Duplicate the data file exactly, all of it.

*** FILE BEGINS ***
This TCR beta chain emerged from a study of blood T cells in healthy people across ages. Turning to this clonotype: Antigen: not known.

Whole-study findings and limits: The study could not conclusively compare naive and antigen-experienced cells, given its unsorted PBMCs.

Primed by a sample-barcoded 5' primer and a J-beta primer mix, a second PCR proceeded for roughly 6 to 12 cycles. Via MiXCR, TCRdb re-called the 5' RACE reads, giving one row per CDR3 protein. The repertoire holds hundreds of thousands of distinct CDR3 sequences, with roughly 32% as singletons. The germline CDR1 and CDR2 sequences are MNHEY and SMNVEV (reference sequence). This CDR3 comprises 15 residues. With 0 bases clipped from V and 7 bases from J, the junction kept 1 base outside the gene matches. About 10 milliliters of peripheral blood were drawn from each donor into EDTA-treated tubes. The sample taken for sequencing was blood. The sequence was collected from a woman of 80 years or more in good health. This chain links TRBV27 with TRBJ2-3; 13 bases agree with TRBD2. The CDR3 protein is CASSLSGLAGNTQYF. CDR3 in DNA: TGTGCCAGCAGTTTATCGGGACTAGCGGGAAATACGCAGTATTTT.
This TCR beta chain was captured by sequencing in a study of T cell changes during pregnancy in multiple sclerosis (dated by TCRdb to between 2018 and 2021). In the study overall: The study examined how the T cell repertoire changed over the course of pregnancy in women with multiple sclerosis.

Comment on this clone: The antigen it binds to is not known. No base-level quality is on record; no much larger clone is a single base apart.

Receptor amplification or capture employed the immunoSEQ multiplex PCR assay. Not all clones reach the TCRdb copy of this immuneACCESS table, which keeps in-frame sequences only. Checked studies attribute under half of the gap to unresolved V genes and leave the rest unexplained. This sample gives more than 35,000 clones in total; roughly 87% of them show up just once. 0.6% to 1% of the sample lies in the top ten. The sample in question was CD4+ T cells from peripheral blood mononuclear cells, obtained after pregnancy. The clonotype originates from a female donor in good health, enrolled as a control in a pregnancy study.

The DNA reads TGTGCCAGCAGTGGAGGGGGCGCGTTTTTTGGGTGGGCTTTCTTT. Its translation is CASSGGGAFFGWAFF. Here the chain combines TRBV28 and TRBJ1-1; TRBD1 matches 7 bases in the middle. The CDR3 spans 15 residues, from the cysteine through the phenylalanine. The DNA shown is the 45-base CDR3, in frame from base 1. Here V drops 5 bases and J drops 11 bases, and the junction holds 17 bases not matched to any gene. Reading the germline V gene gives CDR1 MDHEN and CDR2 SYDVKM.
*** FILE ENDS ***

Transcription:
This TCR beta chain emerged from a study of blood T cells in healthy people across ages. Turning to this clonotype: Antigen: not known.

Whole-study findings and limits: The study could not conclusively compare naive and antigen-experienced cells, given its unsorted PBMCs.

Primed by a sample-barcoded 5' primer and a J-beta primer mix, a second PCR proceeded for roughly 6 to 12 cycles. Via MiXCR, TCRdb re-called the 5' RACE reads, giving one row per CDR3 protein. The repertoire holds hundreds of thousands of distinct CDR3 sequences, with roughly 32% as singletons. The germline CDR1 and CDR2 sequences are MNHEY and SMNVEV (reference sequence). This CDR3 comprises 15 residues. With 0 bases clipped from V and 7 bases from J, the junction kept 1 base outside the gene matches. About 10 milliliters of peripheral blood were drawn from each donor into EDTA-treated tubes. The sample taken for sequencing was blood. The sequence was collected from a woman of 80 years or more in good health. This chain links TRBV27 with TRBJ2-3; 13 bases agree with TRBD2. The CDR3 protein is CASSLSGLAGNTQYF. CDR3 in DNA: TGTGCCAGCAGTTTATCGGGACTAGCGGGAAATACGCAGTATTTT.
This TCR beta chain was captured by sequencing in a study of T cell changes during pregnancy in multiple sclerosis (dated by TCRdb to between 2018 and 2021). In the study overall: The study examined how the T cell repertoire changed over the course of pregnancy in women with multiple sclerosis.

Comment on this clone: The antigen it binds to is not known. No base-level quality is on record; no much larger clone is a single base apart.

Receptor amplification or capture employed the immunoSEQ multiplex PCR assay. Not all clones reach the TCRdb copy of this immuneACCESS table, which keeps in-frame sequences only. Checked studies attribute under half of the gap to unresolved V genes and leave the rest unexplained. This sample gives more than 35,000 clones in total; roughly 87% of them show up just once. 0.6% to 1% of the sample lies in the top ten. The sample in question was CD4+ T cells from peripheral blood mononuclear cells, obtained after pregnancy. The clonotype originates from a female donor in good health, enrolled as a control in a pregnancy study.

The DNA reads TGTGCCAGCAGTGGAGGGGGCGCGTTTTTTGGGTGGGCTTTCTTT. Its translation is CASSGGGAFFGWAFF. Here the chain combines TRBV28 and TRBJ1-1; TRBD1 matches 7 bases in the middle. The CDR3 spans 15 residues, from the cysteine through the phenylalanine. The DNA shown is the 45-base CDR3, in frame from base 1. Here V drops 5 bases and J drops 11 bases, and the junction holds 17 bases not matched to any gene. Reading the germline V gene gives CDR1 MDHEN and CDR2 SYDVKM.